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NTIA Launches C-SCRIP Information-Sharing Program

October 12, 2021 by Evelyn Remaley, Acting Assistant Secretary of Commerce for Communications and Information

This month, NTIA’s Communications Supply Chain Risk Information Partnership (C-SCRIP) is beginning a broad public outreach program by sending out its first C-SCRIP Update newsletter to inform our partners about events, announcements, and funding opportunities related to supply chain security. The first Update contains information on the Federal Communication Commission’s (FCC) Reimbursement Program and recent Open RAN Showcase, as well as NTIA resources on broadband grants and Software Bill of Materials. 

The C-SCRIP information-sharing program demonstrates NTIA’s commitment to assisting small, medium, and rural communications companies with the identification and management of supply chain risks. Congress tasked NTIA with creating C-SCRIP to facilitate the sharing of security risk information between the federal government, trusted providers of advanced telecommunications services, and suppliers of communications equipment and services. 

With the launch of the C-SCRIP Update, we are transitioning to the next phase of our C-SCRIP implementation. This phase will feature regular communications with stakeholders, including in-person briefings and conference showcases. As the program matures, C-SCRIP will work with stakeholders to refine what information will be shared in order to assist the community’s efforts in securing U.S. communications networks against supply chain threats.

NTIA’s 2021 Spectrum Policy Symposium Showcases Cooperation Among Key Decision-Makers

October 04, 2021 by Charles Cooper, Associate Administrator, Office of Spectrum Management

NTIA’s 2021 Spectrum Policy Symposium brought together key policymakers and industry experts to explore how a “whole of government” approach to spectrum policy can address U.S. priorities for 21st century global leadership.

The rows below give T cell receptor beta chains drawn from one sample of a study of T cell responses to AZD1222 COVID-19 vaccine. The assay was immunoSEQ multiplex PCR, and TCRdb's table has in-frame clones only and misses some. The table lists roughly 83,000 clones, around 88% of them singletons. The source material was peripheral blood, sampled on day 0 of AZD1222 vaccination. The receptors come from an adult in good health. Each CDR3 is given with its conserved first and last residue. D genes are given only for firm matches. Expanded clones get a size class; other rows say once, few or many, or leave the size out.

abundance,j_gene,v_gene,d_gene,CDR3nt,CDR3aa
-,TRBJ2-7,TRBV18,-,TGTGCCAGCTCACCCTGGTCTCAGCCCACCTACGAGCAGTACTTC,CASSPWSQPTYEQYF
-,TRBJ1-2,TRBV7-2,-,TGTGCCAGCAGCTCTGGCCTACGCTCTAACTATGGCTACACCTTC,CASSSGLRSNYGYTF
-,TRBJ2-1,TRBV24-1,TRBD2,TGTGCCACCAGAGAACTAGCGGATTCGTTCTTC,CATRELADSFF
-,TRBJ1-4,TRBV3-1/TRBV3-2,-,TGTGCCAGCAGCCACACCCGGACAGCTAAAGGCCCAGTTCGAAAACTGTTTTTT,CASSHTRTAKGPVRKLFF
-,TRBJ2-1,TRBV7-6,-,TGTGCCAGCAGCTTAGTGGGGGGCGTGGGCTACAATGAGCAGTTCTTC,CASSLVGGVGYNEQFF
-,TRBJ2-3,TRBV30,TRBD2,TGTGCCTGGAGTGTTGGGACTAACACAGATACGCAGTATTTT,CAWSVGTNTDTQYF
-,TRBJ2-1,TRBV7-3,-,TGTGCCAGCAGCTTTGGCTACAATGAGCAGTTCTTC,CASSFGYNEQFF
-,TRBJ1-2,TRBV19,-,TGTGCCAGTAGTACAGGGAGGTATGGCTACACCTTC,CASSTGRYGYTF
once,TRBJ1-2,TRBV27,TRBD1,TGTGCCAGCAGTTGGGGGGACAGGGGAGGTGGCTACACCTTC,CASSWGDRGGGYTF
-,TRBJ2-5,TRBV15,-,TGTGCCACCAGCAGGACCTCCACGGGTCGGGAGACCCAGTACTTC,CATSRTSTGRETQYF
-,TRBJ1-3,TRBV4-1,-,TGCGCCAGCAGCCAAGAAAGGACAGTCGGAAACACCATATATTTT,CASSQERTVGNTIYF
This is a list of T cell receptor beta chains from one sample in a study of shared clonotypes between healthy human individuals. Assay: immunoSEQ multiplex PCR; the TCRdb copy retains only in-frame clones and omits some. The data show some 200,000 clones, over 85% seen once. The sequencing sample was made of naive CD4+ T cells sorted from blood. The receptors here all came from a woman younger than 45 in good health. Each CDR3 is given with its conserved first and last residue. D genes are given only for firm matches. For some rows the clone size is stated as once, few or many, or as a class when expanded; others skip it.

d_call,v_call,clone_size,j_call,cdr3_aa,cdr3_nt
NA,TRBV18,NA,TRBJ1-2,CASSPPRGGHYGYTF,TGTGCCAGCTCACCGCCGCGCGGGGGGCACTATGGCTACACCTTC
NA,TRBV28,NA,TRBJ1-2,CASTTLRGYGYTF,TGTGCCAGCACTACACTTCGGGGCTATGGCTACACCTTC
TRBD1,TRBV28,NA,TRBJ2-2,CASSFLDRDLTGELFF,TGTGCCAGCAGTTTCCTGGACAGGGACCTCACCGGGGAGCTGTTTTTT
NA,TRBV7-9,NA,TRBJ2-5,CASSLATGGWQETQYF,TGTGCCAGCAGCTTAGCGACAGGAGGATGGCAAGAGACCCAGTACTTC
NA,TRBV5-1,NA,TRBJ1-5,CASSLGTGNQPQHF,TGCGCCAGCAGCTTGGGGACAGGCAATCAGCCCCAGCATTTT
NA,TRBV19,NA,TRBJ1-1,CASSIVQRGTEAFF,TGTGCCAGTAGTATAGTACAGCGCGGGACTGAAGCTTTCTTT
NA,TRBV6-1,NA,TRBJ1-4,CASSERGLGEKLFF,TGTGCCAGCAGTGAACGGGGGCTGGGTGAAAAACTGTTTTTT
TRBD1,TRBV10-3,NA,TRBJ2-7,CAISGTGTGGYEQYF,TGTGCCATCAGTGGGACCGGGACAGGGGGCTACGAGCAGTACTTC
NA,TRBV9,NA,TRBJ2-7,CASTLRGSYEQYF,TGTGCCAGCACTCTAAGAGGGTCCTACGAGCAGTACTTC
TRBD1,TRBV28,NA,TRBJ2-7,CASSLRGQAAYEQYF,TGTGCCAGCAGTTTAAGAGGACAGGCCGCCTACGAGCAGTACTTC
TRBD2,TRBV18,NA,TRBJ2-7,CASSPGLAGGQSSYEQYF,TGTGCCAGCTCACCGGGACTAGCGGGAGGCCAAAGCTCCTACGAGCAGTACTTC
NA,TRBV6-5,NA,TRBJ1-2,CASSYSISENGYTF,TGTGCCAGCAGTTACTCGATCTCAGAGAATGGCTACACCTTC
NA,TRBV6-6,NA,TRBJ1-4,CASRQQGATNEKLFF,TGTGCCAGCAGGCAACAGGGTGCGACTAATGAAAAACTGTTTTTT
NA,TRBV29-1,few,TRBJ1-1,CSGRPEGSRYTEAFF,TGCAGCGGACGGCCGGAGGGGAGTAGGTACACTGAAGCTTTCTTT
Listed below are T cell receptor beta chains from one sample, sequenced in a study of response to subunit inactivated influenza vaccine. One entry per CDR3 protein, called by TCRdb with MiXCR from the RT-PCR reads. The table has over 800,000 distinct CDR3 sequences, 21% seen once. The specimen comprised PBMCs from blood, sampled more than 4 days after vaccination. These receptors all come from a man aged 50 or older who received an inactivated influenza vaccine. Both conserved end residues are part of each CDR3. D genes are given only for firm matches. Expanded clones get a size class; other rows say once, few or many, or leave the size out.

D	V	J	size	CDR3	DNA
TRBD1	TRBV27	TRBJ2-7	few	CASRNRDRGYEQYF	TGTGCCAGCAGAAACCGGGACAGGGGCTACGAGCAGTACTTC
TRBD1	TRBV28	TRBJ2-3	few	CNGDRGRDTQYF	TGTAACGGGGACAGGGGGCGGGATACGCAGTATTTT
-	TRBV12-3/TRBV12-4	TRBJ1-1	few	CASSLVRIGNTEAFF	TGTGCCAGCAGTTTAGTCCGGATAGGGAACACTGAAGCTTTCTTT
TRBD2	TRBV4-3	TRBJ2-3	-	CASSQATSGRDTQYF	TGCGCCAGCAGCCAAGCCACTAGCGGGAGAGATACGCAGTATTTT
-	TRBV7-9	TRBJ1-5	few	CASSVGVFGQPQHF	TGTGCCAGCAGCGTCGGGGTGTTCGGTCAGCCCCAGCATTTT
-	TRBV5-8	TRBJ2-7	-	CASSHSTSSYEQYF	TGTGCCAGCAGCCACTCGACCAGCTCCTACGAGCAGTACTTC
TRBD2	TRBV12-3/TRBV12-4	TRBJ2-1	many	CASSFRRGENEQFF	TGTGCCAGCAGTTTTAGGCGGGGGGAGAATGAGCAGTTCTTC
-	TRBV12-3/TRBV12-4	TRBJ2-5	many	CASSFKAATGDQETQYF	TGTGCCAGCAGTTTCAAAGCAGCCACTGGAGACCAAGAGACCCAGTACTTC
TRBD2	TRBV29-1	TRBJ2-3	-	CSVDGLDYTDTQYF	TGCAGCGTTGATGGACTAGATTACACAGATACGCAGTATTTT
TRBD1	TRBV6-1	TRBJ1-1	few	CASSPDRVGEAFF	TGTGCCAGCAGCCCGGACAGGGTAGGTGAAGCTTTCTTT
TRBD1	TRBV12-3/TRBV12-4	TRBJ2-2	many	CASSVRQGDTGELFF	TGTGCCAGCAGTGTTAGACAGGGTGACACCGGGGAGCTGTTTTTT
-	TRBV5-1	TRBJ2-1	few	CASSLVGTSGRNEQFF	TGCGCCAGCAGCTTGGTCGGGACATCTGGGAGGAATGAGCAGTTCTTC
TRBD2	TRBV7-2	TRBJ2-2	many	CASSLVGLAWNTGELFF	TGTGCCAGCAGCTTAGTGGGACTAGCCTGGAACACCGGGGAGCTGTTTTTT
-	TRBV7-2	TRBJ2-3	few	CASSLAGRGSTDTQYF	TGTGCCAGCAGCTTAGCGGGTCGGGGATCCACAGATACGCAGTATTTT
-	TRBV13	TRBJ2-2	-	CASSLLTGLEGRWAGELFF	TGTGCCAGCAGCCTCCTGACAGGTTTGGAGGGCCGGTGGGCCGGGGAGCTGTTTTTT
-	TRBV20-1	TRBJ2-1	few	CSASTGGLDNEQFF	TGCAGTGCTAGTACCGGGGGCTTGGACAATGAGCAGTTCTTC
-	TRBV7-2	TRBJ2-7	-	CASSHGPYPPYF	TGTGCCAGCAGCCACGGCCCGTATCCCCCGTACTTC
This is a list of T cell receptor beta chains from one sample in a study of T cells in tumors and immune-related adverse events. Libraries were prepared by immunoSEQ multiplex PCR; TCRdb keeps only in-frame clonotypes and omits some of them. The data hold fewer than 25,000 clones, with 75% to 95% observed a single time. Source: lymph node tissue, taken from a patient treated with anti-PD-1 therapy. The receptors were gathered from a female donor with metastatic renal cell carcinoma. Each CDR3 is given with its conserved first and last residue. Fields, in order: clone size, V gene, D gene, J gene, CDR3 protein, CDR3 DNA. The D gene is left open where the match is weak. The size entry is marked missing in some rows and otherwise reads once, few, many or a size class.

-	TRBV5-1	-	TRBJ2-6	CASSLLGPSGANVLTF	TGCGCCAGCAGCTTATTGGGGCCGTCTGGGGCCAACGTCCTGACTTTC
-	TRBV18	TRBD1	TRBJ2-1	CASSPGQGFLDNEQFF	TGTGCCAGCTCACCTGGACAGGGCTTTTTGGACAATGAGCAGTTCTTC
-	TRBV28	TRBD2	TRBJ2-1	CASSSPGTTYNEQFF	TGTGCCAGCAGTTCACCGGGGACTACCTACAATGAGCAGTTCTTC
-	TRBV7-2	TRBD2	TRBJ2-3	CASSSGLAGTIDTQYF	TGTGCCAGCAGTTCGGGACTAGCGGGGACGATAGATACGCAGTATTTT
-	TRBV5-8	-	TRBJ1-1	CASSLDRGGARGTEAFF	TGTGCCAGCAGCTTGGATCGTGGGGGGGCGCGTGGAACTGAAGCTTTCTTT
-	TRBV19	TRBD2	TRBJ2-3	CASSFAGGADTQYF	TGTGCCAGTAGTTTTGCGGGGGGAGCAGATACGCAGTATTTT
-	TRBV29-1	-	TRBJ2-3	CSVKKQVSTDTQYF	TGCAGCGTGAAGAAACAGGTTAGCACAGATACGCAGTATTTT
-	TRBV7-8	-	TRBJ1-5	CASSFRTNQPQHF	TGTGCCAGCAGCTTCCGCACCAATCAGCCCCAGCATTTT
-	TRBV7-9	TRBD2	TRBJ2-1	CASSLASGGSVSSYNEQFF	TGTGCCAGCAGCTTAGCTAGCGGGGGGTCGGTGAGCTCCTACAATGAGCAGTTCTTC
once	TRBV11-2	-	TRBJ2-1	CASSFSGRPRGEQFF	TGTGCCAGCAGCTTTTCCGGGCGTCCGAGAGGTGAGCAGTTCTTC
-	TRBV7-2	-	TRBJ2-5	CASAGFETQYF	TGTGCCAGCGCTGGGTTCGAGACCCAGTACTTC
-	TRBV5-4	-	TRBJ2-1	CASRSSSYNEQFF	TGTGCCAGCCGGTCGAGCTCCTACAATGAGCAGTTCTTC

The event featured as keynote speakers U.S. Secretary of Commerce Gina Raimondo, House Energy and Commerce Communications and Technology Subcommittee Chairman Rep. Mike F. Doyle Jr. (D-Pa.), and Acting Federal Communications Commission Chairwoman Jessica Rosenworcel. Each of them highlighted the importance of spectrum to the economy, U.S. technological leadership, innovation, and federal government missions.

In addition, the event’s afternoon sessions featured a preview of the 2022 International Symposium on Advanced Radio Technologies (ISART), which NTIA’s Boulder, Colorado-based Institute for Telecommunication Sciences (ITS) plans to convene in the spring of next year. During the preview, ITS issued a call for papers to further the development of spectrum-sharing assessments through analyses driven by data, science and technology.

Throughout the keynotes and the accompanying panel discussions, policymakers and experts underlined the key themes of cooperation, technological innovation, and engineering-driven spectrum management solutions to spur America’s economic and infrastructure growth.     

NTIA to Host Virtual Spectrum Policy Symposium, ISART Preview on Sept. 21

August 17, 2021 by NTIA

NTIA invites all interested parties to the 2021 NTIA Spectrum Policy Symposium, NTIA’s fourth annual spectrum event, on Sept. 21. This year’s symposium, under the theme “Modernizing U.S. Spectrum Strategy and Infrastructure,” will tackle the leading policy and technical issues that will drive spectrum use for years to come.